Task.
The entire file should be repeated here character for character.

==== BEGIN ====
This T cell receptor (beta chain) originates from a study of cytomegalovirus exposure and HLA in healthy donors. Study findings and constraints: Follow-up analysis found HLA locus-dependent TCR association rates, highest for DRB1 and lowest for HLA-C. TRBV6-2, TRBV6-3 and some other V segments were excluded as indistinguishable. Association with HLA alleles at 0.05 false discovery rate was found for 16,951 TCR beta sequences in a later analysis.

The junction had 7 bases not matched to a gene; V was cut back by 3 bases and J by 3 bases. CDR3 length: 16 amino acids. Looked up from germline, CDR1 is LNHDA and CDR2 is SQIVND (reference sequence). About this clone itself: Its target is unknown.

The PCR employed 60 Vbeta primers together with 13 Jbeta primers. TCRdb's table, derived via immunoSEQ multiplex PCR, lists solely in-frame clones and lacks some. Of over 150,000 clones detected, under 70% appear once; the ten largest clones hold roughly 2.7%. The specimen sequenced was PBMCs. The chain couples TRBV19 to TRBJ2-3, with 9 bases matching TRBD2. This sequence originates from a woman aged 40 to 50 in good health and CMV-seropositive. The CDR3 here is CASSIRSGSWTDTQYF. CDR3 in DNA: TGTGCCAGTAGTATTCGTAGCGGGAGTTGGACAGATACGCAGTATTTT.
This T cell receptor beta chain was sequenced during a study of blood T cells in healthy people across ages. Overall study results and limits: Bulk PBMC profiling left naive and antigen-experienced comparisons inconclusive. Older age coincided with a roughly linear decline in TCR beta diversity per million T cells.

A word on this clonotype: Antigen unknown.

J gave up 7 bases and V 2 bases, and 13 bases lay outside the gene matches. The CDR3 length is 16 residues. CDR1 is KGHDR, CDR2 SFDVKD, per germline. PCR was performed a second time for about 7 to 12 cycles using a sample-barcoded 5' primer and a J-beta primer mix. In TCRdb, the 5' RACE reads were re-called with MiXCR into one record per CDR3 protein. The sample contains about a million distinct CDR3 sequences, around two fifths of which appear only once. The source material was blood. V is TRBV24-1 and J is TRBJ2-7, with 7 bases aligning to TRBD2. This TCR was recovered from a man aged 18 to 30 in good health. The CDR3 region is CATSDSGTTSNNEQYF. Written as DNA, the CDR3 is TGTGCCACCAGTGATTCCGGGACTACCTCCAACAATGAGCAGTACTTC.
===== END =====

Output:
This T cell receptor (beta chain) originates from a study of cytomegalovirus exposure and HLA in healthy donors. Study findings and constraints: Follow-up analysis found HLA locus-dependent TCR association rates, highest for DRB1 and lowest for HLA-C. TRBV6-2, TRBV6-3 and some other V segments were excluded as indistinguishable. Association with HLA alleles at 0.05 false discovery rate was found for 16,951 TCR beta sequences in a later analysis.

The junction had 7 bases not matched to a gene; V was cut back by 3 bases and J by 3 bases. CDR3 length: 16 amino acids. Looked up from germline, CDR1 is LNHDA and CDR2 is SQIVND (reference sequence). About this clone itself: Its target is unknown.

The PCR employed 60 Vbeta primers together with 13 Jbeta primers. TCRdb's table, derived via immunoSEQ multiplex PCR, lists solely in-frame clones and lacks some. Of over 150,000 clones detected, under 70% appear once; the ten largest clones hold roughly 2.7%. The specimen sequenced was PBMCs. The chain couples TRBV19 to TRBJ2-3, with 9 bases matching TRBD2. This sequence originates from a woman aged 40 to 50 in good health and CMV-seropositive. The CDR3 here is CASSIRSGSWTDTQYF. CDR3 in DNA: TGTGCCAGTAGTATTCGTAGCGGGAGTTGGACAGATACGCAGTATTTT.
This T cell receptor beta chain was sequenced during a study of blood T cells in healthy people across ages. Overall study results and limits: Bulk PBMC profiling left naive and antigen-experienced comparisons inconclusive. Older age coincided with a roughly linear decline in TCR beta diversity per million T cells.

A word on this clonotype: Antigen unknown.

J gave up 7 bases and V 2 bases, and 13 bases lay outside the gene matches. The CDR3 length is 16 residues. CDR1 is KGHDR, CDR2 SFDVKD, per germline. PCR was performed a second time for about 7 to 12 cycles using a sample-barcoded 5' primer and a J-beta primer mix. In TCRdb, the 5' RACE reads were re-called with MiXCR into one record per CDR3 protein. The sample contains about a million distinct CDR3 sequences, around two fifths of which appear only once. The source material was blood. V is TRBV24-1 and J is TRBJ2-7, with 7 bases aligning to TRBD2. This TCR was recovered from a man aged 18 to 30 in good health. The CDR3 region is CATSDSGTTSNNEQYF. Written as DNA, the CDR3 is TGTGCCACCAGTGATTCCGGGACTACCTCCAACAATGAGCAGTACTTC.